The little Dyer, Ind., boy who has traveled with his family to Duke University Medical Center in North Carolina for a potentially life-saving surgery has had a rough couple of days.
Seth Petreikis stopped breathing Monday evening, and doctors spent about five minutes doing chest compressions on the boy's tiny body before he was revived, said Tim Petreikis, the boy's father.
The boy had been struggling throughout the day, his father explained, but nothing that would indicate he would stop breathing. Even with a breathing tube that was inserted shortly after the episode, baby Seth had a second incident, around midnight, where he stopped breathing.
Baby Seth was diagnosed with DiGeorge Syndrome shortly after he was born. The rare and fatal condition inhibits the body's immune system and only one doctor in the United States -- at Duke University Medical Center -- performs the thymus transplant that could save his life.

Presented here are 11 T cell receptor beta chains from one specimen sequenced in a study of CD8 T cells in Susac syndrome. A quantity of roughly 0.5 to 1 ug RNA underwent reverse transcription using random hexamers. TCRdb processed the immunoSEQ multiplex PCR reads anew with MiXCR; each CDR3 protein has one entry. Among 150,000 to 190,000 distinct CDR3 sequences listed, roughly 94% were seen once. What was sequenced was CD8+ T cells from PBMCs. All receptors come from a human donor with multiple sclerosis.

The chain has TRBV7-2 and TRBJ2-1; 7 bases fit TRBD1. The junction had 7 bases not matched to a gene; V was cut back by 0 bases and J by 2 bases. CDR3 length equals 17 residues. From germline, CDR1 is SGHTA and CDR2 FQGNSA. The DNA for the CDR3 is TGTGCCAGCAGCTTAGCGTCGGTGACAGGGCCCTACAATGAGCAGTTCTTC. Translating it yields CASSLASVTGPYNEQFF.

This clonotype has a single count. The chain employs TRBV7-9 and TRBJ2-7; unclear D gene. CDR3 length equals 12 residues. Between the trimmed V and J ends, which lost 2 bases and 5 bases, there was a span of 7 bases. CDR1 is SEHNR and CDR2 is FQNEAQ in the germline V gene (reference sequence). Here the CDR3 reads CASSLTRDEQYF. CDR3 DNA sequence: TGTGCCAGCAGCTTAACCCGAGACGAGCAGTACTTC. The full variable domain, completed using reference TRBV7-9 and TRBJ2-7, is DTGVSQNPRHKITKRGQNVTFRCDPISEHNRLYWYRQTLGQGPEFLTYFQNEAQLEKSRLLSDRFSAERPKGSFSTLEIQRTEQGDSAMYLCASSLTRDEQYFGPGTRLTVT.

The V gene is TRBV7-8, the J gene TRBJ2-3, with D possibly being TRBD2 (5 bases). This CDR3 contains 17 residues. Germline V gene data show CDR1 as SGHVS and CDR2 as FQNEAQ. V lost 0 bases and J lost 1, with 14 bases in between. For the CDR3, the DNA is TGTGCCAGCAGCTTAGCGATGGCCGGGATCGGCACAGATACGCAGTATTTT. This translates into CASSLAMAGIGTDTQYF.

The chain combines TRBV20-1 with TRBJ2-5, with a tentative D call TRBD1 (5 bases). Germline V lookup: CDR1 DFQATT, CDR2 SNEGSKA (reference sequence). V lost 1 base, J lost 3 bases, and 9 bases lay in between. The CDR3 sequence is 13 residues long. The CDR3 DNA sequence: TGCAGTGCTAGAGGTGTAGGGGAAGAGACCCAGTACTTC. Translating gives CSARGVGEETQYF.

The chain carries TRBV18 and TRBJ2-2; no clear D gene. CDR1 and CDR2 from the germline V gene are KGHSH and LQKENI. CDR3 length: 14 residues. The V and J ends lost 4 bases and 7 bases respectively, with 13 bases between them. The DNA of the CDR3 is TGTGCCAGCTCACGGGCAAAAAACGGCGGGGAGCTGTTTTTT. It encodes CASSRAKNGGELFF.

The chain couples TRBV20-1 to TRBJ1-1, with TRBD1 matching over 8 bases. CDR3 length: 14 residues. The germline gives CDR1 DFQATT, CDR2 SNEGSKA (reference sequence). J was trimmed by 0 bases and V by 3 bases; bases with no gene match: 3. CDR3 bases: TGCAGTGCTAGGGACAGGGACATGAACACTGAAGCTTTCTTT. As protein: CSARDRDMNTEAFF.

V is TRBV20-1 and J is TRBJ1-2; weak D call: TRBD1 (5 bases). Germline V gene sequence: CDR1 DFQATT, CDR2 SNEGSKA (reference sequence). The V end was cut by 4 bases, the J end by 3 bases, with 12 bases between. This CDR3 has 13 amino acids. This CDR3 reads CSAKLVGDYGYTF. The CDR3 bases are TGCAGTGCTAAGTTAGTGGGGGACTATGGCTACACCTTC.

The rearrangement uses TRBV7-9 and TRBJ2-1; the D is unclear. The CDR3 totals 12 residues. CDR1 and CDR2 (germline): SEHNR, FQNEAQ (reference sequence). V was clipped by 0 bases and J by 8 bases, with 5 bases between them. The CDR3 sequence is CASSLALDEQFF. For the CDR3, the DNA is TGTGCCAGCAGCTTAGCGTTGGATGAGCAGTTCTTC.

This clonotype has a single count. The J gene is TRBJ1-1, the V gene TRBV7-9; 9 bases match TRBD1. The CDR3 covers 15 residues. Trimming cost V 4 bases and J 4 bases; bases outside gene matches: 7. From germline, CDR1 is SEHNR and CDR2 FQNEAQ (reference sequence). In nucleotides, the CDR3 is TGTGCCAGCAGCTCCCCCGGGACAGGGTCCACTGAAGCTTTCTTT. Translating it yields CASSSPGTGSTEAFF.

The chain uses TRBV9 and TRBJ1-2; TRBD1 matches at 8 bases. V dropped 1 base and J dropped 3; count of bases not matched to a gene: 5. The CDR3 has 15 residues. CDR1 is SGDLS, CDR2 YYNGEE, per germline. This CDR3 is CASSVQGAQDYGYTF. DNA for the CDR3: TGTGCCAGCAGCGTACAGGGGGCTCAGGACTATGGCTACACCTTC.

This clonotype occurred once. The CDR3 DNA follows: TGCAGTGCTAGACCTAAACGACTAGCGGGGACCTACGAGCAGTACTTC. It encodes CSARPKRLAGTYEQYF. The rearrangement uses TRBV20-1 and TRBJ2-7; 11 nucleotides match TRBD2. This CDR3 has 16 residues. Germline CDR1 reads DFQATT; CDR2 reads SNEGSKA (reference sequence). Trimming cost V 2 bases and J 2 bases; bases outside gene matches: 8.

Tim Petreikis explained that the thymus tissue transplant can't even happen until his son is off the breathing tube for two weeks. With Monday's episodes, it could now be a month before the transplant can be performed.
Doctors are also considering doing heart repair surgery before the transplant. The original plan was to do his heart repair surgery after the thymus transplant so it had a greater chance of success.
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